How Much Does It Cost to Attack a Gaming Website?

The Economics of Account Takeover Attacks reveals the monthly and annual costs of attacking a single and multiple (5) gaming websites with various levels of protection namely: with a WAF, a bot management solution, and an advanced bot solution such as Arkose Protect™.

The revenue potential for attackers of varying reputations for gaming platforms protected with various levels of security solutions are described in the table below:

Website protected with WAF

Number of sites attacked 1 2 3 4 5
Total cost (yearly) $624 $624 $624 $624 $624
Potential Income (Bulk Gaming Accounts):
Low reputation $16,376 $33,376 $50,376 $67,376 $84,376
Medium reputation $33,376 $67,376 $101,376 $135,376 $169,376
High reputation $50,376 $101,376 $152,376 $203,376 $254,376
Potential Income (Premium Gaming Accounts):
Low reputation $9,096 $18,816 $28,536 $38,256 $47,976
Medium reputation $18,816 $38,256 $57,696 $77,136 $96,576
High reputation $28,536 $57,696 $86,856 $116,016 $145,176

Website protected with a bot management solution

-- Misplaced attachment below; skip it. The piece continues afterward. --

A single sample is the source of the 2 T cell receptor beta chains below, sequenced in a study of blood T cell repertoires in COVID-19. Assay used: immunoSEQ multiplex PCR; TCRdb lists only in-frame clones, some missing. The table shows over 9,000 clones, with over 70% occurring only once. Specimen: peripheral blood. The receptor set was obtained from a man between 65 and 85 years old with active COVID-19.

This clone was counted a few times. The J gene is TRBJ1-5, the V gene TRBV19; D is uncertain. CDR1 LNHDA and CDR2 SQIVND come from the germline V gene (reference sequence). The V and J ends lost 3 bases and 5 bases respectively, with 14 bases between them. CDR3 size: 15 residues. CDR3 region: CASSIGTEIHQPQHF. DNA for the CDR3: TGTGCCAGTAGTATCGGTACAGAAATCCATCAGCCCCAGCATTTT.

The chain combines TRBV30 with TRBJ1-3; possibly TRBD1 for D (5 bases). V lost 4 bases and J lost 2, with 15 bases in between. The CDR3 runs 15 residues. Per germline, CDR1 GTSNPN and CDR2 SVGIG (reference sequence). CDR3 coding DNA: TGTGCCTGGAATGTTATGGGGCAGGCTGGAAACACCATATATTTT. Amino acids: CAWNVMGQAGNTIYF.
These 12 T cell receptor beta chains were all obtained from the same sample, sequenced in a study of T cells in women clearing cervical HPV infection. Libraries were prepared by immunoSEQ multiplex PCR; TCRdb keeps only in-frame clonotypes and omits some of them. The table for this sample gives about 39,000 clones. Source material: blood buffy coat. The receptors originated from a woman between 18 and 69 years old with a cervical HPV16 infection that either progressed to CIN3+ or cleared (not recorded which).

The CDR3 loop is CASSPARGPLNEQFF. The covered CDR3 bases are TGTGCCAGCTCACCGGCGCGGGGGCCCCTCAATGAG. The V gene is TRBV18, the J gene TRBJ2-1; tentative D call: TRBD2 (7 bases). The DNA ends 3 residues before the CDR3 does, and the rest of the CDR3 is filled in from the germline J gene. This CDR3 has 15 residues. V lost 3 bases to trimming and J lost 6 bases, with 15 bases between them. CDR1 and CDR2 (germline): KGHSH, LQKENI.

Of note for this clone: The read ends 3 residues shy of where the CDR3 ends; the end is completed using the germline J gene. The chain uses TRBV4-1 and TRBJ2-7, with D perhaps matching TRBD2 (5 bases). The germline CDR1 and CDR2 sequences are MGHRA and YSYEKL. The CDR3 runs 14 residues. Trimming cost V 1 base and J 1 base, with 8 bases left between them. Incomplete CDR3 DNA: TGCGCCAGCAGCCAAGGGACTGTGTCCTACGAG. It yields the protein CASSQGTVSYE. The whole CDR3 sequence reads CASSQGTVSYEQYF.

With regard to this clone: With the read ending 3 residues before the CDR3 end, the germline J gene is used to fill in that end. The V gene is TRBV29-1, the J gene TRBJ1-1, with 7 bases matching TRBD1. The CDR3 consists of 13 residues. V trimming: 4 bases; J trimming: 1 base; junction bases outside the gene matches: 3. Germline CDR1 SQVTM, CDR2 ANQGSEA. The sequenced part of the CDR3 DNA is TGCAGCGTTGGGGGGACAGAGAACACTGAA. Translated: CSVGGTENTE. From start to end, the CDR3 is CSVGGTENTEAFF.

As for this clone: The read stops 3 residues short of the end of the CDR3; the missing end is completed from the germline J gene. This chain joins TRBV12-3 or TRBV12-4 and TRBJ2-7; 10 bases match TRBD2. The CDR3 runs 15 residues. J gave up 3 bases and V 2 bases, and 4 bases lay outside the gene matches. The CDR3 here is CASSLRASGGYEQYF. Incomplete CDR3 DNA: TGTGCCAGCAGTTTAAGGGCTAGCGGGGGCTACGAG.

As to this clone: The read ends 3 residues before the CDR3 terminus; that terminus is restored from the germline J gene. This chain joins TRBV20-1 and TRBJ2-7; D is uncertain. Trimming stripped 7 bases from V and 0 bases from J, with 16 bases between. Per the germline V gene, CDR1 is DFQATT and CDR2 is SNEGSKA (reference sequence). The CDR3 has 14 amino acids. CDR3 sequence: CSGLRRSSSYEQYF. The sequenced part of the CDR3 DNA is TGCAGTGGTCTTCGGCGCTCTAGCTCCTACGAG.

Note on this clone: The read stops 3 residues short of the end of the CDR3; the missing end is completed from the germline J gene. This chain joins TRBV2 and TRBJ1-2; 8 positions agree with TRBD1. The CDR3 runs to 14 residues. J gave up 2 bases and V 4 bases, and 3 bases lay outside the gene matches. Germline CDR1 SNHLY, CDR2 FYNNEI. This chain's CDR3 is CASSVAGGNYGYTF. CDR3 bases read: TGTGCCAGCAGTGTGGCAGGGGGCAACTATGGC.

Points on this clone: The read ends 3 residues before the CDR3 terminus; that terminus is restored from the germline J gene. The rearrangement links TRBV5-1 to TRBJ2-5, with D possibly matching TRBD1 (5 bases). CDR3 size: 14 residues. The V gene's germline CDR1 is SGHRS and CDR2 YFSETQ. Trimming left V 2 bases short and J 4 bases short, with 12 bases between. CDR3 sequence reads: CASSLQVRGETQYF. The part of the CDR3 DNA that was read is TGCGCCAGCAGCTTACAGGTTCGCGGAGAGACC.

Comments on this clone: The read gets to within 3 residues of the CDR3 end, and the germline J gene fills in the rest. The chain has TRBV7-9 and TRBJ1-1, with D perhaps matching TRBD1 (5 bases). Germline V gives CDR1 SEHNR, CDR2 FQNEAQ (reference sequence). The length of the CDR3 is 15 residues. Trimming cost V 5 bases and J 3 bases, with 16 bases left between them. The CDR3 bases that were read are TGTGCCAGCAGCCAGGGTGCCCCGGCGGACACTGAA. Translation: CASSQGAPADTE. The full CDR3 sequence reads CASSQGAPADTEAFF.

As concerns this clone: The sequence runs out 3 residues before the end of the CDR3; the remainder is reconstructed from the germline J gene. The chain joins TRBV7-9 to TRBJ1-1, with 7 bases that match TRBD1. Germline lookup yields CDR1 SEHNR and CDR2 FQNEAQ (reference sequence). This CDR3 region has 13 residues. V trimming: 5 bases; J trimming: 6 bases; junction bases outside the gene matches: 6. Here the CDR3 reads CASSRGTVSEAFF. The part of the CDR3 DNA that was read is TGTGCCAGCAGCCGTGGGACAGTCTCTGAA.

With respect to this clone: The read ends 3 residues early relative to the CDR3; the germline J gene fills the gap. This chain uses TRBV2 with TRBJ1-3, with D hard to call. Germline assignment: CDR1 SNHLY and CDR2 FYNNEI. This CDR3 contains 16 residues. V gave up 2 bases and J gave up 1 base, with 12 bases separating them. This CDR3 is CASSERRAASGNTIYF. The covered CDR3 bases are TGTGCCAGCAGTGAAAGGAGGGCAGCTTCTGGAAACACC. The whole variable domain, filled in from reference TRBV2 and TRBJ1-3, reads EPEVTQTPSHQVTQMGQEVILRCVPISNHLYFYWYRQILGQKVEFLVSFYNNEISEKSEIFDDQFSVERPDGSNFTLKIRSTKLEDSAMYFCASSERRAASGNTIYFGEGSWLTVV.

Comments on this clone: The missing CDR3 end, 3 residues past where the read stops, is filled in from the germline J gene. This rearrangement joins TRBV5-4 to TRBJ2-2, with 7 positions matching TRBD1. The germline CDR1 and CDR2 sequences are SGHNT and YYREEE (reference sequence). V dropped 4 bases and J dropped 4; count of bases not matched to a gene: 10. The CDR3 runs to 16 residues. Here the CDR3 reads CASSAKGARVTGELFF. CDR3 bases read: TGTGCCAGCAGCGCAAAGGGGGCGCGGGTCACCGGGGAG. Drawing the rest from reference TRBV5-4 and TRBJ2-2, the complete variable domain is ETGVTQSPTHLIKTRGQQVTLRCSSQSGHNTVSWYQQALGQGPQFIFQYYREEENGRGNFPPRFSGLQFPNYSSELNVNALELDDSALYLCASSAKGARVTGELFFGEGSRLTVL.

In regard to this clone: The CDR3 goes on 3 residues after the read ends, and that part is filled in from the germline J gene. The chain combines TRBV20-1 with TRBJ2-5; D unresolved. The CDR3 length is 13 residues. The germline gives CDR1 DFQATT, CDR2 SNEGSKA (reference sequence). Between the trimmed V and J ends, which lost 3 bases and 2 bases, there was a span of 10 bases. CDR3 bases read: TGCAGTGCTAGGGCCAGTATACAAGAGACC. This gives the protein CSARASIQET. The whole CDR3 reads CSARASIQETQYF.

Number of sites attacked 1 2 3 4 5
Total cost (yearly) $9,000 $9,600 $10,200 $10,800 $11,400
Potential Income (Bulk Gaming Accounts):
Low reputation $8,000 $24,400 $40,800 $57,200 $73,600
Medium reputation $25,000 $58,400 $91,800 $125,200 $158,600
High reputation $42,000 $92,400 $142,800 $193,200 $243,600
Potential Income (Premium Gaming Accounts):
Low reputation $720 $9,840 $18,960 $28,080 $37,200
Medium reputation $10,440 $29,280 $48,120 $66,960 $85,800
High reputation $20,160 $48,720 $77,280 $105,840 $134,400

Websites protected with Arkose Protect™

Number of sites attacked 1 2 3 4 5
Total cost (yearly) $18,080 $27,760 $37,440 $47,120 $56,800
Potential Income (Bulk Gaming Accounts):
Low reputation -$1,080 $6,240 $13,560 $20,880 $28,200
Medium reputation $15,920 $40,240 $64,560 $88,880 $113,200
High reputation $32,920 $74,240 $115,560 $156,880 $198,200
Potential Income (Premium Gaming Accounts):
Low reputation -$8,360 -$8,320 -$8,280 -$8,240 -$8,200
Medium reputation $1,360 $11,120 $20,880 $30,640 $40,400
High reputation $11,080 $30,560 $50,040 $69,520 $89,000

Increasing Costs, Decreasing ROI, Force Attackers to Give Up

Gaming platforms using Arkose Protect™ can deter account takeover attempts by making them costlier and increasing the time to complete. Attackers will need to create an elaborate infrastructure, possibly consisting of a laptop orchestrating a set of virtual machines (VM) deployed in a cloud infrastructure generating the attack traffic load balanced through a large set of residential and mobile proxies. The software running on the VM may be an advanced script written in Python or similar languages, or run a full-blown headless browser able to execute JavaScript and mimic more advanced behavior like mouse movement or key presses.